And I walked into darkness. You’d think being in a situation where there is death is dark, but what’s darker than bodily death is walking into a room that smells of cigarette smoke body odor from someone who is somewhere between alcohol withdrawals and dehydration. main-qimg-d00c0f2057a768e32f242967ccfed9a8-c.jpg

He also took an hour and a half to tell me his life story in third person, which consisted of getting saved, going to prison, solitary confinement, being a bouncer for a strip club, getting married five times, having 7 sons from different wives, persistent substance abuse, witnessing a church bus driver molest a 9 year-old girl, paying for his son to have a failed threesome on his birthday, 18 consecutive seizures, renouncing Jesus and probably something else I missed. (He gave me permission to share his story, but part of me wishes I never heard it)

We prayed, he worshipped Jesus for 6 minutes or so while I sat and thought about how nice it would be to go to sleep in a world where shit like this didn’t exist (also I literally just wanted to go to sleep). Instead of sleeping I wrote about it at 1 am trying to find God in it.

Instead, or perhaps in showing Himself to me I have this Scripture from Psalm 130:3-4 making rounds in my head:

If you, O Lord, should mark iniquities,
    O Lord, who could stand?
But with you there is forgiveness,
    that you may be feared.

I’ll be honest, after hearing the guys story I kind of felt like this guy doesn’t deserve salvation. I then reflected on my own life and realized I also don’t deserve salvation.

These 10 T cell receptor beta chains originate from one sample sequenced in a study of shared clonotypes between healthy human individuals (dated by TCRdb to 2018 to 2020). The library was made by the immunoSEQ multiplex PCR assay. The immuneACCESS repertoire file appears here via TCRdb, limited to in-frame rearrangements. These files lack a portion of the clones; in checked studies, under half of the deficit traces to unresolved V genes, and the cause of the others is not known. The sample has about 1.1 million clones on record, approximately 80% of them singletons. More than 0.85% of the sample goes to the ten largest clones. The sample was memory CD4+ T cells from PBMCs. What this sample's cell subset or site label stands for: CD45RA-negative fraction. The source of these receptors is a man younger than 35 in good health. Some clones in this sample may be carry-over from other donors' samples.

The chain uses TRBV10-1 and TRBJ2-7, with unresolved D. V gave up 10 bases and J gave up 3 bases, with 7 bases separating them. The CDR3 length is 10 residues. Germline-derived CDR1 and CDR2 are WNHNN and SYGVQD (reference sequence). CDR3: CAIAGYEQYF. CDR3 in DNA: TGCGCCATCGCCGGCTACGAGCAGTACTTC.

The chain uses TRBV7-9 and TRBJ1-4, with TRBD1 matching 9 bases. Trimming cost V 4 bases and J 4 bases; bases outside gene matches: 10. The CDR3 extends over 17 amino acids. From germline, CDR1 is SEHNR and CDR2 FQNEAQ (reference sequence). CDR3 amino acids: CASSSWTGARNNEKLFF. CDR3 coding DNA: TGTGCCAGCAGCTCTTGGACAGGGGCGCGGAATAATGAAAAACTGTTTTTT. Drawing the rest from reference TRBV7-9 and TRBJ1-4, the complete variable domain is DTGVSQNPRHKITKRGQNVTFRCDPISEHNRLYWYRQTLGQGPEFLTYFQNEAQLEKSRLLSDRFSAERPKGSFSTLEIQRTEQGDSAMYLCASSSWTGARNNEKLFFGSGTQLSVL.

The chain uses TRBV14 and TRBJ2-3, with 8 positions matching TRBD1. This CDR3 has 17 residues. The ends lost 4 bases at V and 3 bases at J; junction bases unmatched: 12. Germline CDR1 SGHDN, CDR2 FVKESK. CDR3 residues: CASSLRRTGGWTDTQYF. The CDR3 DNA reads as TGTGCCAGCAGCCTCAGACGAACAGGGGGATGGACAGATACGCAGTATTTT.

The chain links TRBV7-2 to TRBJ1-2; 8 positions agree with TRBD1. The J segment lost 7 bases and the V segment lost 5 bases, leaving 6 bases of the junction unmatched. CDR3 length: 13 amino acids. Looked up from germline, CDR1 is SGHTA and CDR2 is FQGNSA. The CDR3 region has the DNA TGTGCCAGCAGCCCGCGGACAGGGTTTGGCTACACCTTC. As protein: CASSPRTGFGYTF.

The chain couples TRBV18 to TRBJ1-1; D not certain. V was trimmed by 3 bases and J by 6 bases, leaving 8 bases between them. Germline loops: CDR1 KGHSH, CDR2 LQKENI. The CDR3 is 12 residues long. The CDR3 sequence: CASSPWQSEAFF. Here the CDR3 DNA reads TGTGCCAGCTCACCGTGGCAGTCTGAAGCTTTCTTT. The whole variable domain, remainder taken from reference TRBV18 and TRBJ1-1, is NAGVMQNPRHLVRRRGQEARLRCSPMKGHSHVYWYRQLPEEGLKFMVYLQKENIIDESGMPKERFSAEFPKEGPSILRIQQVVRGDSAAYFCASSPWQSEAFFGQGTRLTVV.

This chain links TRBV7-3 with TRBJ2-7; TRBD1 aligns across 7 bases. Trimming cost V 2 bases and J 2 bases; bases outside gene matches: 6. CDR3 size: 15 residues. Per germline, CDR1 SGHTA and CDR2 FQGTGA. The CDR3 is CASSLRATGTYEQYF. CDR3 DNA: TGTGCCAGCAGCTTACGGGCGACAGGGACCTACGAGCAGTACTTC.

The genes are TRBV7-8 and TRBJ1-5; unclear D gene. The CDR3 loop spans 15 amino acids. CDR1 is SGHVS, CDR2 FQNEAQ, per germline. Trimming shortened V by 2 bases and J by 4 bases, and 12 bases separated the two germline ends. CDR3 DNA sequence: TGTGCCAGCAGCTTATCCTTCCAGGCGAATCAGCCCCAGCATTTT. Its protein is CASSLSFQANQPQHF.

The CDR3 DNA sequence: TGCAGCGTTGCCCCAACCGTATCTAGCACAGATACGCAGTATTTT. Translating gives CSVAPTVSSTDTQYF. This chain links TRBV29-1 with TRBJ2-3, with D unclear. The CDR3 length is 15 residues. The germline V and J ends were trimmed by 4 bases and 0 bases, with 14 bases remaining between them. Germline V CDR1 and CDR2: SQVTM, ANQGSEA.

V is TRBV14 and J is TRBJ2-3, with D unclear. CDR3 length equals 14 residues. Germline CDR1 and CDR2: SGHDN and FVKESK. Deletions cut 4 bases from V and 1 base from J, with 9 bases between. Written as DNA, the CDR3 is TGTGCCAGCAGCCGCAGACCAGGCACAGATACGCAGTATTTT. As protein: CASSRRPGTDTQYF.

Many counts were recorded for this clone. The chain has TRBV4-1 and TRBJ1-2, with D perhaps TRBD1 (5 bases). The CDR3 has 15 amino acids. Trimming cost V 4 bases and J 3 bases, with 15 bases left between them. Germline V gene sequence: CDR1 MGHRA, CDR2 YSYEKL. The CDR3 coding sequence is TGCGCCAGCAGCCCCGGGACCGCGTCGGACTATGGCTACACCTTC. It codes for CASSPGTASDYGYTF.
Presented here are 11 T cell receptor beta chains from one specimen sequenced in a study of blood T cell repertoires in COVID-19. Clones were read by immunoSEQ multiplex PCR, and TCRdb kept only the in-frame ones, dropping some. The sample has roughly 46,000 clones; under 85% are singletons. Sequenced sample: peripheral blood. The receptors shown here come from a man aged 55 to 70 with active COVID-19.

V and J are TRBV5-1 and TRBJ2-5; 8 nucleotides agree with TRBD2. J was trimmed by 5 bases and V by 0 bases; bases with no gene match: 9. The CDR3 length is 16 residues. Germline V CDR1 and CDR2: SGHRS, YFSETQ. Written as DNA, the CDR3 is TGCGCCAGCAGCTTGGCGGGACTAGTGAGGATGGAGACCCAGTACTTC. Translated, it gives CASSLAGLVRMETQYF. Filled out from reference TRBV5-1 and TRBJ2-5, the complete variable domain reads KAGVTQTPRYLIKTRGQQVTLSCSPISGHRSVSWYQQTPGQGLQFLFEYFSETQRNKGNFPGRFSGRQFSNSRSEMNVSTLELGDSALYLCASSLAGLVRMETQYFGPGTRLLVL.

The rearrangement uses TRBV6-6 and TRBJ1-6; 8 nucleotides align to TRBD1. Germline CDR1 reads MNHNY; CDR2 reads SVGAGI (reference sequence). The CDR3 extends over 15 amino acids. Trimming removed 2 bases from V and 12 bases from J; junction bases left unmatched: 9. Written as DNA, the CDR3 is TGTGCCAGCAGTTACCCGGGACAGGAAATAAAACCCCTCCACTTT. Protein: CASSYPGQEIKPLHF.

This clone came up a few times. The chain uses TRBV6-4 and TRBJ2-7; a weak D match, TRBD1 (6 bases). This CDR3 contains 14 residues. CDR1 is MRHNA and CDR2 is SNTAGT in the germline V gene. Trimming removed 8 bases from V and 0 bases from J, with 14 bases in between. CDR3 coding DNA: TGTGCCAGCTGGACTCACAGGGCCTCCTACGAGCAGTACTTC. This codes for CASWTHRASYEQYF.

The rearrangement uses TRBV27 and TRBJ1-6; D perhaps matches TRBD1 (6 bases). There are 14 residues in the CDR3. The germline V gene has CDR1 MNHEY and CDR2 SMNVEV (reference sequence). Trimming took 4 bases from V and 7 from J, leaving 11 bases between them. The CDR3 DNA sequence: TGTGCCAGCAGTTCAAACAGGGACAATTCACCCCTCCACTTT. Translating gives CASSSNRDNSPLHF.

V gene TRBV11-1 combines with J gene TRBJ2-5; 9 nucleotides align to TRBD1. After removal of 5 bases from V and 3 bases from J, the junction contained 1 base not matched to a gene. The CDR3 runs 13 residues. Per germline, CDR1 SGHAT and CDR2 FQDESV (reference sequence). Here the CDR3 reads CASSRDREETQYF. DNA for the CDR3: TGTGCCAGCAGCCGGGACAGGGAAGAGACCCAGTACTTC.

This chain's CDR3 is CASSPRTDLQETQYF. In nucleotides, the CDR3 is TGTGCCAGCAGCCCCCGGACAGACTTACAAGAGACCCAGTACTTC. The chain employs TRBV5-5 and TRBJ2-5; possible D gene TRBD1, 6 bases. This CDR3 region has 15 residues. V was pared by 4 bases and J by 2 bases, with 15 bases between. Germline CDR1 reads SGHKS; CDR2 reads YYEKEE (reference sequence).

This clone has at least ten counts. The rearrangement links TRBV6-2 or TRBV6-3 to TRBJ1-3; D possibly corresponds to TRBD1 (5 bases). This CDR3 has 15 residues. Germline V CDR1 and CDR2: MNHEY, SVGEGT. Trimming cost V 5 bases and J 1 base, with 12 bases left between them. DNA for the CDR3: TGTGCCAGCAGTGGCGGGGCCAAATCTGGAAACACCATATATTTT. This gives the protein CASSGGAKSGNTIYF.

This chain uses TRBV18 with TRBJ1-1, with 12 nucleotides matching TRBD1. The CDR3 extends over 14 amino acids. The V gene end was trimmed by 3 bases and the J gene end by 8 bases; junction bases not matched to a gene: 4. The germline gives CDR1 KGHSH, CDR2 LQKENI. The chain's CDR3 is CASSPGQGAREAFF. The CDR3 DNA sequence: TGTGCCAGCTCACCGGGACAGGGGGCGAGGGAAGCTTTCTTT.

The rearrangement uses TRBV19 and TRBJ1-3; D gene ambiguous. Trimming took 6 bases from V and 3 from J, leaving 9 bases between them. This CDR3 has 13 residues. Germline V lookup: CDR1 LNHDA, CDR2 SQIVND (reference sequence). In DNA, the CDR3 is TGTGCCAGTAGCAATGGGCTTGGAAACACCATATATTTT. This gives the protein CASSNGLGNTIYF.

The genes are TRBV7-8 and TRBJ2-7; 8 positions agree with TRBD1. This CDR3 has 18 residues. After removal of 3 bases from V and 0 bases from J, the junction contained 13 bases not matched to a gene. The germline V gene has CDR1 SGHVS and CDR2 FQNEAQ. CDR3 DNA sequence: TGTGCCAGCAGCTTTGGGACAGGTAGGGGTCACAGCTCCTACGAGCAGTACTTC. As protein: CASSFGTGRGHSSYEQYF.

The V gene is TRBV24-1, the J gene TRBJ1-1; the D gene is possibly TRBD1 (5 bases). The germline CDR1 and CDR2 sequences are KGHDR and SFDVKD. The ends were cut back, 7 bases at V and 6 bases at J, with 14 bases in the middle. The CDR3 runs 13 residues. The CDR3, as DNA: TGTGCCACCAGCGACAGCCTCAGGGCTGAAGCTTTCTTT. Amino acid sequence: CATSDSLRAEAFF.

But one terrifying attribute of God is the depth and length of forgiveness Jesus Christ offers us. Most of us aren’t even fully aware of the depths of our sin. For some us, the surface sins are enough to overwhelm us.

Forgiveness terrifies me because if God is real and is as holy and good as He says He is, the psalmist of #130 is right, if God kept a tally of how much mine and your actions suck, we wouldn’t be able to stand. If I kept a tally of how much the actions of some people I would like to call friends suck, I would cut them off completely.

Instead of fearing the implications of forgiveness, we are tempted become users. I let myself be so used by some people. But, so does God in ever greater quantity and in darker depths of quality. God ascribes purpose to the blood of his Son. That costly blood cleanses our guilt, our conscience only for us to likely use again, to accidentally attempt to re-crucify.

Okay maybe you don’t, but I do. And yet I have tried to make it my job to minister forgiveness to people in the midst of their filthy, shit-stained, sulfur-scented dump heap of a life as they drain oxygen from this fallen world.

Yet in that darkness, in that pit Jesus promises to reach in and love us with a light that is simultaneously as bright as the day and as subtle as the flicker of a single firefly in a field at night.

During the minutes in which this patient of mine uttered the words, “Thank you Jesus, thank you Jesus, thank you for your presence again,” on repeat; I sat there tired, numb, wondering what I am also most afraid of.